It is currently popular to use the term “optics” in describing the role of public perception in US politics. The technical connotations of this word speak to the sophistication with which appearances are calibrated. The scientific study of light and vision gives us the lenses that correct our vision and those that enable photography. The newer political meaning of optics concerns the process by which contextual factors shape the collective impression of people and events. In this sense, both dimensions of this term draw attention to the skillful distortions that influence our perception.
In his second solo exhibition at Martos Gallery, Kayode Ojo uses arcane optical equipment as a physical metaphor for unpacking the intricacies of visual attraction. The show consists of striking combinations of found objects that are almost exclusively made from translucent or reflective materials. One sculpture, for example, features small chrome airplane models atop a long pane of glass supported by champagne flutes above a large mirror. The gallery lights produce an abundance of dazzling highlights on these shiny surfaces. The sculptures look glamorous, instantly attractive. And yet something about their allure feels unnerving, as if they owe their seductive qualities to some implicit, unseen coercion.
An impressive optometry device that looks like a steampunk version of a carnival mask hangs at eye level in the entrance to the exhibition space. The apparatus, which is called a phoropter, is used to test each eye during an exam. Two round lobes flank a central pair of elongated lenses. An intimidating number of silver dials and knobs surround the openings where you place your eyes. Ojo’s work, tilted 5’11” (2020), floats elegantly in the air, suspended by thin steel cables. As I stood face-to-face with this retro-cyborg headpiece, I began to see it as a clunky stand-in for the web of perceptual distortions that makes up our personalities. Instead of measuring the state of our corneas, I imagined that this machine could quantify the extent to which ideology or personal history warps our understanding of current events. It took some time for me to notice the pair of handcuffs that connect this handsome phoropter to its wire support. This detail shifted my thoughts toward the behavior-distorting influence of our devices. A reliance on technologically mediated ways of seeing means constricting our vision to the properties of the interface. The optician’s tool in front of me began to function as a way of relating to the invisible forces that shape what I see online. The algorithms that dominate social media and online shopping don’t have physical knobs for us to adjust their parameters, but perhaps they should.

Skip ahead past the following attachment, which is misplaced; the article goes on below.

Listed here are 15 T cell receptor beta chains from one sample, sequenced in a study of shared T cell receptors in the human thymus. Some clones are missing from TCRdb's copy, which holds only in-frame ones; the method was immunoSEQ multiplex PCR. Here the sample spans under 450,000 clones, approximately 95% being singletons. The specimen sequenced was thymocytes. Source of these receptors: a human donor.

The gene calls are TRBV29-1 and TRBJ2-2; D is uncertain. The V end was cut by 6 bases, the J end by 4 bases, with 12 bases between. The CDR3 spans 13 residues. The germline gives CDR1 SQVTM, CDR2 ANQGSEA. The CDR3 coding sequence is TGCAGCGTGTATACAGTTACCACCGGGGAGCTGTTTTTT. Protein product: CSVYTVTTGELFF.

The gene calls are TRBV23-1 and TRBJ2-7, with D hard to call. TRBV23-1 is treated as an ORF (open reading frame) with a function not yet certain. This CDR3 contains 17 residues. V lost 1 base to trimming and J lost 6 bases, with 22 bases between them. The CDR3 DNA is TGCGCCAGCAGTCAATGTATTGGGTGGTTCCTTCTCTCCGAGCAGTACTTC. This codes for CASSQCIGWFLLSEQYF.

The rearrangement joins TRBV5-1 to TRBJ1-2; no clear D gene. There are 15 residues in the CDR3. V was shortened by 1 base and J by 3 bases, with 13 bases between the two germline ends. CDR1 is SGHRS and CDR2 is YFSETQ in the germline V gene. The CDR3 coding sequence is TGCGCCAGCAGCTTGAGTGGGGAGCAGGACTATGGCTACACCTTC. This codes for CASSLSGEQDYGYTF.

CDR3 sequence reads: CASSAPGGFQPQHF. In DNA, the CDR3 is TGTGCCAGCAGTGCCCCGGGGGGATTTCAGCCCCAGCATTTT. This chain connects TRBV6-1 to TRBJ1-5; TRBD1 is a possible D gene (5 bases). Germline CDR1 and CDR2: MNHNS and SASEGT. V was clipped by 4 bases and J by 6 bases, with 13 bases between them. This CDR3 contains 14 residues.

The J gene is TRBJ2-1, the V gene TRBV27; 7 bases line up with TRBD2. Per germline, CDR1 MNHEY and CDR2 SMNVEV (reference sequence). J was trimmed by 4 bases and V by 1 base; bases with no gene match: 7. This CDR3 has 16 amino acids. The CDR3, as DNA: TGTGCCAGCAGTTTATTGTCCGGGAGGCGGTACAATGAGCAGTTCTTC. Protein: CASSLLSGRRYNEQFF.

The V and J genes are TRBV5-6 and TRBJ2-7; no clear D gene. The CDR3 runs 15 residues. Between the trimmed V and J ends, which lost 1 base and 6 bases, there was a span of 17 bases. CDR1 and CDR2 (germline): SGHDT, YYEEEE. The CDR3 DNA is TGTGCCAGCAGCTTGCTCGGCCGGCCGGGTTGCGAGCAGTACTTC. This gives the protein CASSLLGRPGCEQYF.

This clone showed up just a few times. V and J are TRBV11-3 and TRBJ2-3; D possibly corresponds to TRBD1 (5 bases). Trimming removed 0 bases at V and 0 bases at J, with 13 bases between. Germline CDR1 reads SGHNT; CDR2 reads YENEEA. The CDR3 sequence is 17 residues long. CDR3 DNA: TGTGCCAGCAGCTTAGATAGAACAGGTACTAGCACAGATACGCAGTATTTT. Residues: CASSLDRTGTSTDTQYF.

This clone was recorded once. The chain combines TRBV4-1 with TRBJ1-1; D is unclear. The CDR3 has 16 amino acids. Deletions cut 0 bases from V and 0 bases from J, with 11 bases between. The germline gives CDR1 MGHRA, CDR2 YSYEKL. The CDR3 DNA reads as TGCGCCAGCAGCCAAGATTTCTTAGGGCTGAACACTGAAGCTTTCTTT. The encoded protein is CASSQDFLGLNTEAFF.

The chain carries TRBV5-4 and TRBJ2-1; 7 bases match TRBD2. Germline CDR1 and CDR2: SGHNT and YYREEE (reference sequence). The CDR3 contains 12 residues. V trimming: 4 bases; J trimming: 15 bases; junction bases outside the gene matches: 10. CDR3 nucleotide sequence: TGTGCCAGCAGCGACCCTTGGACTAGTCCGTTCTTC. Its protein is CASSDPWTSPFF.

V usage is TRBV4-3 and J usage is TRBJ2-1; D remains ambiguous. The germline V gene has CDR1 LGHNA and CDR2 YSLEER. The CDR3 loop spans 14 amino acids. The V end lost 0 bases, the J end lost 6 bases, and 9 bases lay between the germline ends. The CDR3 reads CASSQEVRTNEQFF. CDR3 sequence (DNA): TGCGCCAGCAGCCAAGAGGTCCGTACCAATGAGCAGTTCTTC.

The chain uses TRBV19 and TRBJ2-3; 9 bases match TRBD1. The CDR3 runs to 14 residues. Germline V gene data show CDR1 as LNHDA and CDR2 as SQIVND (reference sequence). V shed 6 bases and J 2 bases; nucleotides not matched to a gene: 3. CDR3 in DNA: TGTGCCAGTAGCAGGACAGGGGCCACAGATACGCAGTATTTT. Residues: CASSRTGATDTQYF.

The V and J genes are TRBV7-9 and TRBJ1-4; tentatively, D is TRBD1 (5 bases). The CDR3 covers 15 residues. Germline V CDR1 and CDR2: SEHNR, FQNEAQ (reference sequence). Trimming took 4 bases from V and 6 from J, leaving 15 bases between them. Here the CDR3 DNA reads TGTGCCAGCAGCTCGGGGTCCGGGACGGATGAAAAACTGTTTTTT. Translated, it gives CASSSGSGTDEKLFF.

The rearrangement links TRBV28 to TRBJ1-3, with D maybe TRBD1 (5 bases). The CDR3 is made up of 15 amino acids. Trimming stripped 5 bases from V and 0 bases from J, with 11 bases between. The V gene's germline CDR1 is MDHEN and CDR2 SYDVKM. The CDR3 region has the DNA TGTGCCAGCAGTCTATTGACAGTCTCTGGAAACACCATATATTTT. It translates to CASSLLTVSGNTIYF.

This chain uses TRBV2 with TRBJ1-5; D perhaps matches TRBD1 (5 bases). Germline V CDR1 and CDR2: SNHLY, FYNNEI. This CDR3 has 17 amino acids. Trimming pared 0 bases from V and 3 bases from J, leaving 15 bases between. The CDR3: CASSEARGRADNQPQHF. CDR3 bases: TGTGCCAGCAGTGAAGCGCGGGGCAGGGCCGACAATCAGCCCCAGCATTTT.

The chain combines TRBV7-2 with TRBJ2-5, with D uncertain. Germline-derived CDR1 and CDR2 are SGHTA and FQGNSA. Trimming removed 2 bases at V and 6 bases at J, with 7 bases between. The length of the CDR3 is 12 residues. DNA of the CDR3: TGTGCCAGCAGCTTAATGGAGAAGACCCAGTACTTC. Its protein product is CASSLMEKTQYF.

Two nearby sculptures feature folding music stands, each with a peculiar strand of objects dangling from it like an oversized necklace. The limbs of the polished chrome stands are thin, but their taut angles convey an enthusiastic and confident posture. In why not tell the truth for once (2020), a chain of stainless steel handcuffs hangs from the small shelf intended to hold sheet music and nearly reaches the floor. Its companion, this is not how these hearings are going to be conducted (2020), includes a strand of ten Swiss Army knives with clear plastic grips. Various configurations of the sharp and pointy tools are splayed out from each of the knives. This absurd jewelry looks shockingly appropriate on its dainty host. Their visual similarities, shiny rivets and folded steel manage to overcome the vast differences in their conventional identities. Beneath the charm of these uncanny hybrids lurks a more sinister possibility. The strand of naughty objects complicates the confident body language of the music stand. The handcuffs are costume replicas and the small knives look fairly harmless, and yet they invoke a playful form of coercion. These mildly threatening objects speak to the allure of transgressing social norms.